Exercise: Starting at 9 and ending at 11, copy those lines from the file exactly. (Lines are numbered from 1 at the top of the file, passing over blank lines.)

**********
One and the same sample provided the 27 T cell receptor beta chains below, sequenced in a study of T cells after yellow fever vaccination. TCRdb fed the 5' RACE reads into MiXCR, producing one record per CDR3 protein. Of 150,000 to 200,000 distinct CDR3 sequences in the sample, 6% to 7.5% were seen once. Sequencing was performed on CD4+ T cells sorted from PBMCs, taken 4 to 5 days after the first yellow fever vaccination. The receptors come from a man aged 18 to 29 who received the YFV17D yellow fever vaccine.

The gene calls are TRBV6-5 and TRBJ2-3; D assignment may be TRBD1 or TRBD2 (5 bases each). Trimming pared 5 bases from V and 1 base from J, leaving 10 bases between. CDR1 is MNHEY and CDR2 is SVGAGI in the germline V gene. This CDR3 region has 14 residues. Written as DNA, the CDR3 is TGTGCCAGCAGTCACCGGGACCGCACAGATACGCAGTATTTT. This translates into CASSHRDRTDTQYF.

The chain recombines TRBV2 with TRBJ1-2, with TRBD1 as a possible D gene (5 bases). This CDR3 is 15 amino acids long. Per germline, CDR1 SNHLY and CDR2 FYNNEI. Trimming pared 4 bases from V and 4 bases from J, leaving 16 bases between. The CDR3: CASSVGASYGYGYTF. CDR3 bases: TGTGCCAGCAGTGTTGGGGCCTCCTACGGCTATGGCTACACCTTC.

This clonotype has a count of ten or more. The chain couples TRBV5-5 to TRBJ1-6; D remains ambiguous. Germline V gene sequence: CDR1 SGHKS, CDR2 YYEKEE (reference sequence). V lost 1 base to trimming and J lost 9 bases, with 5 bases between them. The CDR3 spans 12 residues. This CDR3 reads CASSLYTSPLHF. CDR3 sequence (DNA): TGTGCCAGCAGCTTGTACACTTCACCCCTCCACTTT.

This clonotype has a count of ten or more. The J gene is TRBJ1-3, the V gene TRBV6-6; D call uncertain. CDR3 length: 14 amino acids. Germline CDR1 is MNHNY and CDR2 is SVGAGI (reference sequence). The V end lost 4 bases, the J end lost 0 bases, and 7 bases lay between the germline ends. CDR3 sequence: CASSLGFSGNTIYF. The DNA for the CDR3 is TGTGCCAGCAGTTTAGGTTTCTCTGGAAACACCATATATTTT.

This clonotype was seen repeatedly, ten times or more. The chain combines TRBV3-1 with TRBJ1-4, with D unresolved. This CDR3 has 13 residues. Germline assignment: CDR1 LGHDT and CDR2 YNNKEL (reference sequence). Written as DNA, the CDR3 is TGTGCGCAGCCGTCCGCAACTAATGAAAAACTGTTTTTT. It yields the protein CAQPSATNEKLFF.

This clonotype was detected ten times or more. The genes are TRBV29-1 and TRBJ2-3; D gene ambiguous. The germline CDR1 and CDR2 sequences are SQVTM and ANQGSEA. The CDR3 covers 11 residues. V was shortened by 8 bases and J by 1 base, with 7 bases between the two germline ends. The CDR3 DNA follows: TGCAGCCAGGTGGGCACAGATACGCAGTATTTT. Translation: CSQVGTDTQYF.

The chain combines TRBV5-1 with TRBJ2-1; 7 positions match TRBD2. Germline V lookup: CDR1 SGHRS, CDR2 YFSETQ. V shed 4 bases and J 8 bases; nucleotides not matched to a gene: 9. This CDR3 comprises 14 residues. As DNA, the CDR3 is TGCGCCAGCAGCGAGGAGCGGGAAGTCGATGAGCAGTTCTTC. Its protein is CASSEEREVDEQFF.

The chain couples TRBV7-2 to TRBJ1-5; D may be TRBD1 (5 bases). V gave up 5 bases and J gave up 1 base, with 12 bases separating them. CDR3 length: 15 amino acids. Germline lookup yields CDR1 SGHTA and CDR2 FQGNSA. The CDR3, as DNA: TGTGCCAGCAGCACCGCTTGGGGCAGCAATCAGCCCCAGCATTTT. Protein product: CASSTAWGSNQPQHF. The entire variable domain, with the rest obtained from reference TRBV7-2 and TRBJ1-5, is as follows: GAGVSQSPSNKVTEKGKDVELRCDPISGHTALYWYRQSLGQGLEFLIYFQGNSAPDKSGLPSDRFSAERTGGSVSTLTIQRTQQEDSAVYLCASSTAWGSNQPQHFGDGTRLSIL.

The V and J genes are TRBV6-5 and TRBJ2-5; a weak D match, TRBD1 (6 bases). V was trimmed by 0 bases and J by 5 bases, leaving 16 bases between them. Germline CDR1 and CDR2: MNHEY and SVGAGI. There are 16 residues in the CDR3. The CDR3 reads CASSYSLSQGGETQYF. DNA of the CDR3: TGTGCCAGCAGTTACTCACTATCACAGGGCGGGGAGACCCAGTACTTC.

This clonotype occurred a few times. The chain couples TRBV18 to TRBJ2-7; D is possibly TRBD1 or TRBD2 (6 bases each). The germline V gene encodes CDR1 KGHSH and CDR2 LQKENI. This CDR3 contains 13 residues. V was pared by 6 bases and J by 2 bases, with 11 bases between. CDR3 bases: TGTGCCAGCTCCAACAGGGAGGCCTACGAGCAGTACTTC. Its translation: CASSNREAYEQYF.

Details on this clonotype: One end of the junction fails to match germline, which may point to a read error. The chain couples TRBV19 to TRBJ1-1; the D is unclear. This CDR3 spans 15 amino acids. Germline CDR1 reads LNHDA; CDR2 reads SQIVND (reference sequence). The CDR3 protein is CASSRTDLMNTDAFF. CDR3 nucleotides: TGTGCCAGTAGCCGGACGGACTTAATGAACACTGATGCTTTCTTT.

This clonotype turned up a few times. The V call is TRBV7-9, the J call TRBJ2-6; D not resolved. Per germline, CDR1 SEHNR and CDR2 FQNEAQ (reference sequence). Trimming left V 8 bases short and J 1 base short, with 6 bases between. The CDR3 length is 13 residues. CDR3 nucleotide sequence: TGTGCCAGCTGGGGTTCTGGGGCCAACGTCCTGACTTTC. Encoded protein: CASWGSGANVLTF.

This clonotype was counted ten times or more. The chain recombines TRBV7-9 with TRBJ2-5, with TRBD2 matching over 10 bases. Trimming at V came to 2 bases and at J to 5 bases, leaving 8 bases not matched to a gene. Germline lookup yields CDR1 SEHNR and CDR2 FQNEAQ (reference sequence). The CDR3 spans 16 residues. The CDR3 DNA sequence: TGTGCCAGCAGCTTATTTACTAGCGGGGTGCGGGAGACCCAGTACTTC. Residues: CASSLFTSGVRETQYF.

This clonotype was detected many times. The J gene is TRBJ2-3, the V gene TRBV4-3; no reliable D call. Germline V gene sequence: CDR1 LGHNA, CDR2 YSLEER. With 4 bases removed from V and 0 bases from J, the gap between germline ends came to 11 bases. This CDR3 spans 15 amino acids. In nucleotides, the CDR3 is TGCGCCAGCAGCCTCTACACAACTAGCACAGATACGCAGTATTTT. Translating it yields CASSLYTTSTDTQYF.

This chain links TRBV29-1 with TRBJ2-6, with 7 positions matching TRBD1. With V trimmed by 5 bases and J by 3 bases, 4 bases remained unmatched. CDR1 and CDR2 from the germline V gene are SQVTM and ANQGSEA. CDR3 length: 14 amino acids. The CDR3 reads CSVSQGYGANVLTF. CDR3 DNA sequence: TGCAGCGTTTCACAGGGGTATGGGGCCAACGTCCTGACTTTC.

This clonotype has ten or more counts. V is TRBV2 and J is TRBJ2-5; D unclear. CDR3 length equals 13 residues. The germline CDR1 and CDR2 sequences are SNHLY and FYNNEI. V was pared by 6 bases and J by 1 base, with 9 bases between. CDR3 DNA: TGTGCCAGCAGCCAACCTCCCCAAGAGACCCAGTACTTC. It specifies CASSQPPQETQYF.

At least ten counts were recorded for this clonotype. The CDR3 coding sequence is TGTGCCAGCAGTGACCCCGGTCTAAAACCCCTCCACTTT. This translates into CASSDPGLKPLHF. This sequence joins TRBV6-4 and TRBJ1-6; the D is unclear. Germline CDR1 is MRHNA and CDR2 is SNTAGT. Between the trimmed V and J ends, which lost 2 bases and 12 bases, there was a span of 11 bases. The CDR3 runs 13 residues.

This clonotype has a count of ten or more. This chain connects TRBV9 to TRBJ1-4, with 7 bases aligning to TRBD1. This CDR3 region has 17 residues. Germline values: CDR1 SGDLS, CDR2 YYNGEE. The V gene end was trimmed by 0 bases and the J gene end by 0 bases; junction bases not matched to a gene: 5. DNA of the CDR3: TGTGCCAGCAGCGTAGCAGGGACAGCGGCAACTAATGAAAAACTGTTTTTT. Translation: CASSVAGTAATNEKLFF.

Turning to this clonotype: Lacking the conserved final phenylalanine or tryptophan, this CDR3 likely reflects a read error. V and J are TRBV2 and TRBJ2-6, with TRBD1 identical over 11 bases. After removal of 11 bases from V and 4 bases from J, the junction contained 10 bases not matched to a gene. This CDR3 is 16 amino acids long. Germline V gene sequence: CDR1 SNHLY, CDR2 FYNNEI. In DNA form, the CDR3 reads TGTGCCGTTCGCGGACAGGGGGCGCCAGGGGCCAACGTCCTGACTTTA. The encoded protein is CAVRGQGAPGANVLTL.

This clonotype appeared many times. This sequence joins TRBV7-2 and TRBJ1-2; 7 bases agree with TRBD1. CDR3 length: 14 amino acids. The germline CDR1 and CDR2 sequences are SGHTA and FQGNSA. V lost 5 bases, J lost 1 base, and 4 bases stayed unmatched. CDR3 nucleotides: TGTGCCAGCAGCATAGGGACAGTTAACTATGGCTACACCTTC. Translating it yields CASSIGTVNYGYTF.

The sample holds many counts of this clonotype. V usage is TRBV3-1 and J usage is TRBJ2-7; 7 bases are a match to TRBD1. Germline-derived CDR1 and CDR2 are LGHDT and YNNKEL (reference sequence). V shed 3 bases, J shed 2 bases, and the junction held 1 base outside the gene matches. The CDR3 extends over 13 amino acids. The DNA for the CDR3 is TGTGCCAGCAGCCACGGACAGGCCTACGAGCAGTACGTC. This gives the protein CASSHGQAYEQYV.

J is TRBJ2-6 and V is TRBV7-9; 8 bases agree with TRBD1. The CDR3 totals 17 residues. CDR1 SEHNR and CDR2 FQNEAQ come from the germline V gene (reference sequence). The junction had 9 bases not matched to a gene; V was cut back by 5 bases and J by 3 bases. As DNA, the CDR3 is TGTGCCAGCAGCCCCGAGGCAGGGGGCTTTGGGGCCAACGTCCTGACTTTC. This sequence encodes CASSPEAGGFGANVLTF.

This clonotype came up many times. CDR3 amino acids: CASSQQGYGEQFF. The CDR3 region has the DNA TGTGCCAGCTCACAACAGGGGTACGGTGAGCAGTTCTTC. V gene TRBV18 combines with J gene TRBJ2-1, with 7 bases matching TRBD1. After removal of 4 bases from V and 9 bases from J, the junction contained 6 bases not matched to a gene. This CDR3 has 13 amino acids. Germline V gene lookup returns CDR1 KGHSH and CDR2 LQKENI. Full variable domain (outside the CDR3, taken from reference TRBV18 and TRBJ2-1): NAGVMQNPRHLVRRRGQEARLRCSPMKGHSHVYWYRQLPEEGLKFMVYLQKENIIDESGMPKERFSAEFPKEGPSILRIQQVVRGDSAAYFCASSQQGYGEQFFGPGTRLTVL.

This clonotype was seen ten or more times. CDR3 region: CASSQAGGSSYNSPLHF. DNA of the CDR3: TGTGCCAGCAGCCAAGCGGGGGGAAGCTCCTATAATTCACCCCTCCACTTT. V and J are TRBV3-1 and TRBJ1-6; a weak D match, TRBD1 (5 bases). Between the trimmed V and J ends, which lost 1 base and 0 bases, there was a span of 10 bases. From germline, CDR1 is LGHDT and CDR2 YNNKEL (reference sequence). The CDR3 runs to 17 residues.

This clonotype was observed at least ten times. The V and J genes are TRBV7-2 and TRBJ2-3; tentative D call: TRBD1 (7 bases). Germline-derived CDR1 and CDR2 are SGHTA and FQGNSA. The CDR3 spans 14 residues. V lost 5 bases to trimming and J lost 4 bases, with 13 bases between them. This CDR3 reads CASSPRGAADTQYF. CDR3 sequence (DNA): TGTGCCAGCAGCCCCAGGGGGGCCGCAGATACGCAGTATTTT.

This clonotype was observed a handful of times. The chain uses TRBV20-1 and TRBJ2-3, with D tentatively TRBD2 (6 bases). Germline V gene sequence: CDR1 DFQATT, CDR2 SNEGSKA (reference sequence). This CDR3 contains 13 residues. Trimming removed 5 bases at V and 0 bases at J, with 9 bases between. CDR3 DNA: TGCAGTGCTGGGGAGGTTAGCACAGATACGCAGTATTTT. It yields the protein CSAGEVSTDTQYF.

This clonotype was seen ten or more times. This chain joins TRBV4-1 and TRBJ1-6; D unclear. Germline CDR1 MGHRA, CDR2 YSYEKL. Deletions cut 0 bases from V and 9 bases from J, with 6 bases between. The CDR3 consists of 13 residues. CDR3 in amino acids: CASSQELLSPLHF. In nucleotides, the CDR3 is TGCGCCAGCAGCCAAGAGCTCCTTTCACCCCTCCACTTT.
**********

The chain couples TRBV7-2 to TRBJ1-5; D may be TRBD1 (5 bases). V gave up 5 bases and J gave up 1 base, with 12 bases separating them. CDR3 length: 15 amino acids. Germline lookup yields CDR1 SGHTA and CDR2 FQGNSA. The CDR3, as DNA: TGTGCCAGCAGCACCGCTTGGGGCAGCAATCAGCCCCAGCATTTT. Protein product: CASSTAWGSNQPQHF. The entire variable domain, with the rest obtained from reference TRBV7-2 and TRBJ1-5, is as follows: GAGVSQSPSNKVTEKGKDVELRCDPISGHTALYWYRQSLGQGLEFLIYFQGNSAPDKSGLPSDRFSAERTGGSVSTLTIQRTQQEDSAVYLCASSTAWGSNQPQHFGDGTRLSIL.

The V and J genes are TRBV6-5 and TRBJ2-5; a weak D match, TRBD1 (6 bases). V was trimmed by 0 bases and J by 5 bases, leaving 16 bases between them. Germline CDR1 and CDR2: MNHEY and SVGAGI. There are 16 residues in the CDR3. The CDR3 reads CASSYSLSQGGETQYF. DNA of the CDR3: TGTGCCAGCAGTTACTCACTATCACAGGGCGGGGAGACCCAGTACTTC.

This clonotype occurred a few times. The chain couples TRBV18 to TRBJ2-7; D is possibly TRBD1 or TRBD2 (6 bases each). The germline V gene encodes CDR1 KGHSH and CDR2 LQKENI. This CDR3 contains 13 residues. V was pared by 6 bases and J by 2 bases, with 11 bases between. CDR3 bases: TGTGCCAGCTCCAACAGGGAGGCCTACGAGCAGTACTTC. Its translation: CASSNREAYEQYF.